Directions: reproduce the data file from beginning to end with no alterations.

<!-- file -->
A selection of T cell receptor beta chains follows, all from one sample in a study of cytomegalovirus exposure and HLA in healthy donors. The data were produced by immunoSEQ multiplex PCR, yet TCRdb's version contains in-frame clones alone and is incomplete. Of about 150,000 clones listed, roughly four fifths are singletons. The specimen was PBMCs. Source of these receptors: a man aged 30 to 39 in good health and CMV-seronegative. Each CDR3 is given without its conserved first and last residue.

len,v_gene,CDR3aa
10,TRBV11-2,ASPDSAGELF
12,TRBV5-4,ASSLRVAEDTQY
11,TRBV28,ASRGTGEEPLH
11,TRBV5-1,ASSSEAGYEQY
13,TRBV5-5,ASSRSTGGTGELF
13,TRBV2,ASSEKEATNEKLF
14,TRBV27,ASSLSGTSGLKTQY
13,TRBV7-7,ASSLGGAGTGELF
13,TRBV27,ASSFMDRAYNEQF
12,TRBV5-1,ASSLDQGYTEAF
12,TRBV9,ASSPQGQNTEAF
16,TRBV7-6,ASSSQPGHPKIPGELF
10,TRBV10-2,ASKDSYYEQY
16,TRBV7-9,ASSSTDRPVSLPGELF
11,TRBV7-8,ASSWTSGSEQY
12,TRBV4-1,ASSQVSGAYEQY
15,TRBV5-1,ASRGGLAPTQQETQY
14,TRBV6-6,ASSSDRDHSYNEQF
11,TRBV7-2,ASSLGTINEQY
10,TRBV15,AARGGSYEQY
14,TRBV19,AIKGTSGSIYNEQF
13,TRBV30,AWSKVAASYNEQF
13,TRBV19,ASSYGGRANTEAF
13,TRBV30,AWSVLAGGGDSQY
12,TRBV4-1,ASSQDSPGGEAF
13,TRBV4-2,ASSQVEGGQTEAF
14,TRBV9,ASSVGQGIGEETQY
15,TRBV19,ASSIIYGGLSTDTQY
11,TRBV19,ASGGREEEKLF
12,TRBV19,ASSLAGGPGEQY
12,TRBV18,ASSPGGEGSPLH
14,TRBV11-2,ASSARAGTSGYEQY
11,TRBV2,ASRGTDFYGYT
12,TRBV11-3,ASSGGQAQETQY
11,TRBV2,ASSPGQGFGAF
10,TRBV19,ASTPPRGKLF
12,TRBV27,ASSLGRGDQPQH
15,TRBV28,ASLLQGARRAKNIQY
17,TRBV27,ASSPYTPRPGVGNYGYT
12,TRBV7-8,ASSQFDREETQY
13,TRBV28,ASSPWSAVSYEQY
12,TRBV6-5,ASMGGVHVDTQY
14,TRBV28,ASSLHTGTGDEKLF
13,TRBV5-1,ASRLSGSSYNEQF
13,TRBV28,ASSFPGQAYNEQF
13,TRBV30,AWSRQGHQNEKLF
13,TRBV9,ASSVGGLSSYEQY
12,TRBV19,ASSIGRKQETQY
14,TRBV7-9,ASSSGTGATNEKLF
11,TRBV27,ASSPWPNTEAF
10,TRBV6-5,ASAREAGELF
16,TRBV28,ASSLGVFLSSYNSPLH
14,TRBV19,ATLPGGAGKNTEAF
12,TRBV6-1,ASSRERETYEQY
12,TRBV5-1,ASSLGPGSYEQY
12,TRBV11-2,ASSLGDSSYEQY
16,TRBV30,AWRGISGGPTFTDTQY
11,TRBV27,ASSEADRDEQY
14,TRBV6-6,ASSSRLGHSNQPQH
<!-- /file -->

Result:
A selection of T cell receptor beta chains follows, all from one sample in a study of cytomegalovirus exposure and HLA in healthy donors. The data were produced by immunoSEQ multiplex PCR, yet TCRdb's version contains in-frame clones alone and is incomplete. Of about 150,000 clones listed, roughly four fifths are singletons. The specimen was PBMCs. Source of these receptors: a man aged 30 to 39 in good health and CMV-seronegative. Each CDR3 is given without its conserved first and last residue.

len,v_gene,CDR3aa
10,TRBV11-2,ASPDSAGELF
12,TRBV5-4,ASSLRVAEDTQY
11,TRBV28,ASRGTGEEPLH
11,TRBV5-1,ASSSEAGYEQY
13,TRBV5-5,ASSRSTGGTGELF
13,TRBV2,ASSEKEATNEKLF
14,TRBV27,ASSLSGTSGLKTQY
13,TRBV7-7,ASSLGGAGTGELF
13,TRBV27,ASSFMDRAYNEQF
12,TRBV5-1,ASSLDQGYTEAF
12,TRBV9,ASSPQGQNTEAF
16,TRBV7-6,ASSSQPGHPKIPGELF
10,TRBV10-2,ASKDSYYEQY
16,TRBV7-9,ASSSTDRPVSLPGELF
11,TRBV7-8,ASSWTSGSEQY
12,TRBV4-1,ASSQVSGAYEQY
15,TRBV5-1,ASRGGLAPTQQETQY
14,TRBV6-6,ASSSDRDHSYNEQF
11,TRBV7-2,ASSLGTINEQY
10,TRBV15,AARGGSYEQY
14,TRBV19,AIKGTSGSIYNEQF
13,TRBV30,AWSKVAASYNEQF
13,TRBV19,ASSYGGRANTEAF
13,TRBV30,AWSVLAGGGDSQY
12,TRBV4-1,ASSQDSPGGEAF
13,TRBV4-2,ASSQVEGGQTEAF
14,TRBV9,ASSVGQGIGEETQY
15,TRBV19,ASSIIYGGLSTDTQY
11,TRBV19,ASGGREEEKLF
12,TRBV19,ASSLAGGPGEQY
12,TRBV18,ASSPGGEGSPLH
14,TRBV11-2,ASSARAGTSGYEQY
11,TRBV2,ASRGTDFYGYT
12,TRBV11-3,ASSGGQAQETQY
11,TRBV2,ASSPGQGFGAF
10,TRBV19,ASTPPRGKLF
12,TRBV27,ASSLGRGDQPQH
15,TRBV28,ASLLQGARRAKNIQY
17,TRBV27,ASSPYTPRPGVGNYGYT
12,TRBV7-8,ASSQFDREETQY
13,TRBV28,ASSPWSAVSYEQY
12,TRBV6-5,ASMGGVHVDTQY
14,TRBV28,ASSLHTGTGDEKLF
13,TRBV5-1,ASRLSGSSYNEQF
13,TRBV28,ASSFPGQAYNEQF
13,TRBV30,AWSRQGHQNEKLF
13,TRBV9,ASSVGGLSSYEQY
12,TRBV19,ASSIGRKQETQY
14,TRBV7-9,ASSSGTGATNEKLF
11,TRBV27,ASSPWPNTEAF
10,TRBV6-5,ASAREAGELF
16,TRBV28,ASSLGVFLSSYNSPLH
14,TRBV19,ATLPGGAGKNTEAF
12,TRBV6-1,ASSRERETYEQY
12,TRBV5-1,ASSLGPGSYEQY
12,TRBV11-2,ASSLGDSSYEQY
16,TRBV30,AWRGISGGPTFTDTQY
11,TRBV27,ASSEADRDEQY
14,TRBV6-6,ASSSRLGHSNQPQH